The second day of Autumn started with a beautiful sunny morning, high wispy clouds and still air. I’d caught no Trout during August, just four big Tench. I felt that I’d lost the plot, I needed to up my game before fishing the Itchen later in the week.
Deciding where to fish is part of the adventure. Dragging memories from a fuddled brain, imagining river conditions and gut feelings all play a part. I visited Great Springs, the water temperature was 20 degrees and there was no sign of any Trout. By the time I arrived at Keepers Bridge the wind had shifted to north-west and would be against me all afternoon. I was glad of the breeze, it replaced the hot and humid weather of the last few days. I sat on the grass near the bend above the bridge so that I could watch the river upstream and down. I was comfortable on the short grass and sandy soil.
The dark clouds gathered over Petworth and the bright Autumnal light, made the landscape along the river valley even more memorable. After twenty minutes of waiting a fish rose in the usual place under the big Alder tree. I slid down the bank on my backside and sat behind a convenient clump of rushes. I chose my go-to dry fly, a parachute Pheasant Tail. While knotting on the fly and checking the tippet, I was confused by several rises in random lies across the entire pool. I waited until I could be sure of the Trouts position and put the fly about a yard above the fish. The headwind was a great help, it put a nice upstream bend in the tippet. The Trout came up, swirled under the fly and disappeared. I was surprised, the presentation was good and the fly a proven pattern. I swapped the fly for a size smaller but there was no reaction.
I rested the fish while browsing through my fly box. I chose a small Adams-ish looking fly and waited for the Trout to show itself. There was a rise directly opposite me, then another in mid-stream below me and finally, in the previous lie under the branches. I assumed that the fish was dashing around picking off emerging buzzers. My target rose directly under the fly, examined it carefully and quietly sipped it down. I played the fish gently but it released itself a few moments before entering the landing net. I was happy to have deceived the Trout and to have seen its golden flanks.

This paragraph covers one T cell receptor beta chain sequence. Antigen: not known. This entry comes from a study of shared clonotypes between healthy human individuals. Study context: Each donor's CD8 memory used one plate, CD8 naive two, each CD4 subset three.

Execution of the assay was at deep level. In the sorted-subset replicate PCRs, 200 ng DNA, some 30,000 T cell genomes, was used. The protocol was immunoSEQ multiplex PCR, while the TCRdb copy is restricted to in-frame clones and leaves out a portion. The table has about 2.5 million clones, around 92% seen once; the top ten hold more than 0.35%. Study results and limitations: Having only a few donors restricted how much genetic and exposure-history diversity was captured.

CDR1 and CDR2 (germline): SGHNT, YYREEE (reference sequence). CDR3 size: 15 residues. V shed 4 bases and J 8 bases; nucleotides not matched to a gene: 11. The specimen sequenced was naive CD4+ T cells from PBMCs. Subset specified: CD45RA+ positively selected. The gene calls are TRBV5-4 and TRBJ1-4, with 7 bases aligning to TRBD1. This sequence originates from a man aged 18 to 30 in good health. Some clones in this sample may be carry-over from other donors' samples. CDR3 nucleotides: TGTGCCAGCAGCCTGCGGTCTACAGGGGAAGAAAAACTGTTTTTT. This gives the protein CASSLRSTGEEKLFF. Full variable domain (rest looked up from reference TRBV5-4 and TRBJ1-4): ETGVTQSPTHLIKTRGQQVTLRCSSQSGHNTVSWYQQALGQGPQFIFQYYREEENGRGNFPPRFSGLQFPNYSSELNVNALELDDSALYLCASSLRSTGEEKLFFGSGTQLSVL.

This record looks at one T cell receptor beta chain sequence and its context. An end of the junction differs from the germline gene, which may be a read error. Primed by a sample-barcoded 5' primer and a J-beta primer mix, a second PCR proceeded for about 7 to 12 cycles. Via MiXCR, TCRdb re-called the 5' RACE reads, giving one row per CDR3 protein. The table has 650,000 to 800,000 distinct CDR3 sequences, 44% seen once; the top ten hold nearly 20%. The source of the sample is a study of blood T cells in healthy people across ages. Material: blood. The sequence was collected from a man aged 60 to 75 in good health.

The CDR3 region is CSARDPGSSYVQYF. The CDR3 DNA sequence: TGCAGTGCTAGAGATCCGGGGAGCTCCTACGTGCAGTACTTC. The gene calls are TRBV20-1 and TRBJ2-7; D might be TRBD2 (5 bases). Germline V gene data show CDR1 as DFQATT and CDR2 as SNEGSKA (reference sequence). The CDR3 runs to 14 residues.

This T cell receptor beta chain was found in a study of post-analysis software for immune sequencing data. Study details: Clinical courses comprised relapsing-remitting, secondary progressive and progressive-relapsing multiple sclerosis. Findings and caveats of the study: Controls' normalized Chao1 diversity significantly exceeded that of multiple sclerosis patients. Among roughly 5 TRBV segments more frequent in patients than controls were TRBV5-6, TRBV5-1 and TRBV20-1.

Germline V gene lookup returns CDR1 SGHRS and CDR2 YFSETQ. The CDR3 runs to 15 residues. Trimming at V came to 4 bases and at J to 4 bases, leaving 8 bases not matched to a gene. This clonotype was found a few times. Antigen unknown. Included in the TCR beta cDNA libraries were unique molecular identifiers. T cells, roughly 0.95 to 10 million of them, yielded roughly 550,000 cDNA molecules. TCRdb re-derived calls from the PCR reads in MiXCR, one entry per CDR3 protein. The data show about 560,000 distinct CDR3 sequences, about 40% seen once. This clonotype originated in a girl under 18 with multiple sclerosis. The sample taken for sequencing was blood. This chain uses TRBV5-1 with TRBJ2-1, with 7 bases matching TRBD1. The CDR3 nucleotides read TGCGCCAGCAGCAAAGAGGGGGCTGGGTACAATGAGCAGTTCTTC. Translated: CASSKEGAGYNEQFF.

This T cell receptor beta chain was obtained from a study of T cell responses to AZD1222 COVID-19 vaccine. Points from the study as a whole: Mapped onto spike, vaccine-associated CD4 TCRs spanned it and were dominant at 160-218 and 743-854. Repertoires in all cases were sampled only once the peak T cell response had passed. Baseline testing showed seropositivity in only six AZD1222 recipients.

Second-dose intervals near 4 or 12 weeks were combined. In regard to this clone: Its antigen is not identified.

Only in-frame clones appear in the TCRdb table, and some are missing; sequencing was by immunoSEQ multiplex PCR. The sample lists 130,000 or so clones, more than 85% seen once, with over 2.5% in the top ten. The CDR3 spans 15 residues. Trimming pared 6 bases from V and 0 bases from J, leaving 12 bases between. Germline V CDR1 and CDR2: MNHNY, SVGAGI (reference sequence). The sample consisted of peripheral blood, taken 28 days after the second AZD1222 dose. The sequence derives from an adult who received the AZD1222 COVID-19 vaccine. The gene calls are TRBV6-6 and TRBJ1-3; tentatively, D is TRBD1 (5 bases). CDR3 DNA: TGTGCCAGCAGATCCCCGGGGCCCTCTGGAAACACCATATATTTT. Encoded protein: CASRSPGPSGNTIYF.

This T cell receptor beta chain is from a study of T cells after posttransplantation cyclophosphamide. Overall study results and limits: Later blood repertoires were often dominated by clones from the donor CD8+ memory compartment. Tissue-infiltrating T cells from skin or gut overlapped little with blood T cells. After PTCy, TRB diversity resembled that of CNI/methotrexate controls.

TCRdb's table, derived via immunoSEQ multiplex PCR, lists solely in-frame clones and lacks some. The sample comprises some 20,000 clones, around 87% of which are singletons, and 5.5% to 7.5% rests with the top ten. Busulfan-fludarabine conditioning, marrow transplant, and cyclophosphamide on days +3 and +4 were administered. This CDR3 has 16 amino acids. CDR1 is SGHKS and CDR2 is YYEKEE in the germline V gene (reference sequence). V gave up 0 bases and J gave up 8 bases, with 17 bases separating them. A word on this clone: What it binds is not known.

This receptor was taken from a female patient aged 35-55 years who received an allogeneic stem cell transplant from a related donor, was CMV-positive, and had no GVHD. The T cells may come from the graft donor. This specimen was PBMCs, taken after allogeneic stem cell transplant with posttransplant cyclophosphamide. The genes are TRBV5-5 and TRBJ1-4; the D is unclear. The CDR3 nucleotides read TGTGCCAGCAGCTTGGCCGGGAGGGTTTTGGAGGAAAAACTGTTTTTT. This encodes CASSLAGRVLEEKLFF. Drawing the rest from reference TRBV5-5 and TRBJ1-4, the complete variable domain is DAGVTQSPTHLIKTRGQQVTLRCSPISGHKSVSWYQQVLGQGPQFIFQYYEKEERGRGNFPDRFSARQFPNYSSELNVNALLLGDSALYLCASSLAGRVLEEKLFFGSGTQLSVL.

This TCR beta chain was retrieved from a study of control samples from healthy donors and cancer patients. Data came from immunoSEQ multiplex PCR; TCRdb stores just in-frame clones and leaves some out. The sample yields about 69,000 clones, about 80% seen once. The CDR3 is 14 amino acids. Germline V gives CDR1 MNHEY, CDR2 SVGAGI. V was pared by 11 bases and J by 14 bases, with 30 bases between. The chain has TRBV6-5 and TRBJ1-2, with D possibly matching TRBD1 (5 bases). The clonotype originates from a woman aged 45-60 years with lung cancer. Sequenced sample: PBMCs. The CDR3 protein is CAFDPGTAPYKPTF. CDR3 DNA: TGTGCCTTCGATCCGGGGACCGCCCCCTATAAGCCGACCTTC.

I was about to leave the pool and walk upstream to the Old Riffle but as I was organising my pockets, I was surprised to see another Trout rise a few yards further downstream. I sat and waited, undecided what to do. The fish rose again and I put a black dry fly over it. The fish examined the fly several times but was not convinced. A slow sinking black buzzer with a chopped hackle was more successful. The tippet twitched and I lifted into a very spirited fish that I bullied around a clump of midstream weed and into the net.
I was content with one fish. An hours concentration and attention to detail had paid off. Once again, as I was about to move upstream, a fish rose and I resumed my seat. I saw the fish clearly, it was not either of the two I had hooked. It flashed under a GRHE nymph then ignored it but grabbed a size 14 black spider. I released the second fish and decided to leave the river. My bones were aching from having sat still on damp grass for ninety minutes. A very large fish launched itself clear of the water and crashed back into the centre of the pool. It was a pale fish but not silvery like a Sea Trout. I could hardly leave after such an invitation. I drifted the black spider to the end of the pool and as I twitched it prior to lifting off, there was a solid take but the fish immediately came adrift.
It was difficult getting to my feet and walking back to the Defender. Two caught, two lost. This was not a shoal of newly stocked fish, the river had not been stocked for 3 weeks. The Trout were feeding in the shelter of the Alders and I happened to be at the right place at the right time. Or was it memories and gut feeling ?